Teversal - On The Trail
w/e 26 February 2006
All this week's pictures were taken
with a Kodak DX6490
Another ride out northwards from Ilkeston recently took us about
15 miles to Teversal where we parked at the Visitors Centre which
is a good access point to the Teversal Trails. Close by on a
grassy area near the start of the trails a 'Coal Garden' has
been constructed containing a number of artifacts from the former
coal mining industry that was so important in the East Midlands.
The garden is dedicated to the industry as a reminder of the
many lives that were lost in the area's pits. As well as the
winding wheel and methane gas pump seen above, there are also
various coal tubs and wagons and a representation of a drift
The trails actually follow the route of some old railway lines
that were closely associated with the mining industry. There
are several trails in the area but not all are suitable for pushchair
or wheelchair access. The one we chose to follow along this tree-lined
path is known as the Easy Access Trail and although it is level
with only a couple of large kissing gates to negotiate, recent
rainfall had left the top covered with a thin layer of cloying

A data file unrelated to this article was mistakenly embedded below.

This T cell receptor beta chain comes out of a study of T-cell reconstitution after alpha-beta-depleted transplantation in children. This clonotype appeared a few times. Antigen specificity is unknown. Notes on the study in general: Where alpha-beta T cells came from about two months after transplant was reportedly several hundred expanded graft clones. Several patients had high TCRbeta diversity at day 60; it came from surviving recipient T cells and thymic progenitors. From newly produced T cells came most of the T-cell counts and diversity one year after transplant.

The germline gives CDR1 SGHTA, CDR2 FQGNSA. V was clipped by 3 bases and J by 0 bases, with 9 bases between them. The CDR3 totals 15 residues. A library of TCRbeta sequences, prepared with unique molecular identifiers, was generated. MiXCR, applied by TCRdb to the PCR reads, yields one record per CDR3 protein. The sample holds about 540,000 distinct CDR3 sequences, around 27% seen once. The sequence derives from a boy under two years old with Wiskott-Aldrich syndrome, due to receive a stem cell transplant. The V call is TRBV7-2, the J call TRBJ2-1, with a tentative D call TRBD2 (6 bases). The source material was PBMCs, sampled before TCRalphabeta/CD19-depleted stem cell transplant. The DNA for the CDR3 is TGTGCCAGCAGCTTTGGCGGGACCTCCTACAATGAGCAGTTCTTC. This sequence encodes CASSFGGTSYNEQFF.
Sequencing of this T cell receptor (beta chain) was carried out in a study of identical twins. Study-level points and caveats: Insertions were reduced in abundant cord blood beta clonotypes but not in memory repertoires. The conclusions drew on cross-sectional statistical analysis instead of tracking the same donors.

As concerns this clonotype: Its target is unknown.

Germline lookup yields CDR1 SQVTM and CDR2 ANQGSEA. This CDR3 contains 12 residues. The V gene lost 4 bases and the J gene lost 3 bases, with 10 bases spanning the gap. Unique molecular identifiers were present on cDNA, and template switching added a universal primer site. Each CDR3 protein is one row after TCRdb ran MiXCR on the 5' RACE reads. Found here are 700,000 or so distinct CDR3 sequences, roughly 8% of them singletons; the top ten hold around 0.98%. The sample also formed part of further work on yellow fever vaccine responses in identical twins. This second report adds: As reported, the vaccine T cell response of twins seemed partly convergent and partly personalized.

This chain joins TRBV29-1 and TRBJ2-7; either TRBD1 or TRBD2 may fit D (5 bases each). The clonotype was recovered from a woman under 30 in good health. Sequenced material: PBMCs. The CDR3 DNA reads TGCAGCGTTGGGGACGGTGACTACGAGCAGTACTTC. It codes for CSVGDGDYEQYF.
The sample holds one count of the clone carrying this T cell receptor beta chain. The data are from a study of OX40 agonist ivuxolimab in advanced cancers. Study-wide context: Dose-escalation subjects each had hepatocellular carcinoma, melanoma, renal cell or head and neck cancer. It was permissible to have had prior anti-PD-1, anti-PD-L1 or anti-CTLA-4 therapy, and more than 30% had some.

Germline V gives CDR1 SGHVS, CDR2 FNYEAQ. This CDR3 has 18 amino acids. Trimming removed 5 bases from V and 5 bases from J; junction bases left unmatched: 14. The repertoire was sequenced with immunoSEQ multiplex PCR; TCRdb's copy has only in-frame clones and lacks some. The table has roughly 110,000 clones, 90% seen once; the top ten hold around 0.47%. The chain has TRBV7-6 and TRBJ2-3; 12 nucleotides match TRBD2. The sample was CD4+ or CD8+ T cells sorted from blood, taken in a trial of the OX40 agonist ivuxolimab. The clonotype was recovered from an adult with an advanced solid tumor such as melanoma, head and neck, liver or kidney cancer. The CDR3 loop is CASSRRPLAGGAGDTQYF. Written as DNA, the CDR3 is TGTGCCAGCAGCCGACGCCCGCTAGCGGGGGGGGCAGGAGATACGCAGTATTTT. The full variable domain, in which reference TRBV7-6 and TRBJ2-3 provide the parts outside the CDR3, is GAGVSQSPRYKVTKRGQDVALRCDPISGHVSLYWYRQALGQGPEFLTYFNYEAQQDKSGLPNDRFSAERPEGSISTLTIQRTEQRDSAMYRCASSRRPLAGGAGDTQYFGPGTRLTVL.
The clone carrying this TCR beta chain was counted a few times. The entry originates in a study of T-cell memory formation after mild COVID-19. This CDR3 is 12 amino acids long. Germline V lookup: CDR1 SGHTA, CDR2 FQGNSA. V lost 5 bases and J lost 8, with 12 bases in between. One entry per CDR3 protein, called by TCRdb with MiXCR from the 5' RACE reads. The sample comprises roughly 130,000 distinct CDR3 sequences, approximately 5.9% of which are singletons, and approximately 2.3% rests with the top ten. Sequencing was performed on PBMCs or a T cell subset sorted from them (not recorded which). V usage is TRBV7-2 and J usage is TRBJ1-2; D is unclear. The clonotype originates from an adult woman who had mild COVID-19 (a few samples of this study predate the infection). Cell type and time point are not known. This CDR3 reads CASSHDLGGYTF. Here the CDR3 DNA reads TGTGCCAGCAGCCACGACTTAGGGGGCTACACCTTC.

mud, decaying leaves plus a little old coal dust.
It is easy to imagine even now steam engines hauling wagons laden
with coal along here as the trail passes under an old bridge
and through a cutting.
To maintain the level aspect of the trail, the cutting is soon
replaced by an embankment where it looks as though some of the
old railway sleepers have been used to make a flight of steps
at another access point. This one though is obviously not suitable
for those wheeled conveyances.
about a mile walking eastwards, another information board (left)
shows the network of footpaths and trails and the Easy Access
route turns north along the Skegby Track for approximately another
mile. Walkers coming in the opposite direction warned us of very
muddy conditions ahead so we called a halt to our outward walk
here and retraced our steps back to the Visitors Centre. The
Centre is manned on a regular basis by volunteer workers who
not only serve refreshments but are also on hand to advise about
the network of paths.
It was perhaps not the best time of year to be walking along
the Teversal Trails but it is a very popular area and we did
meet a goodly number of people, many of them exercising their
dogs. The absence of leaves though did enable some views of the
surrounding countryside through the trees that maybe would not
be visible in the summer months.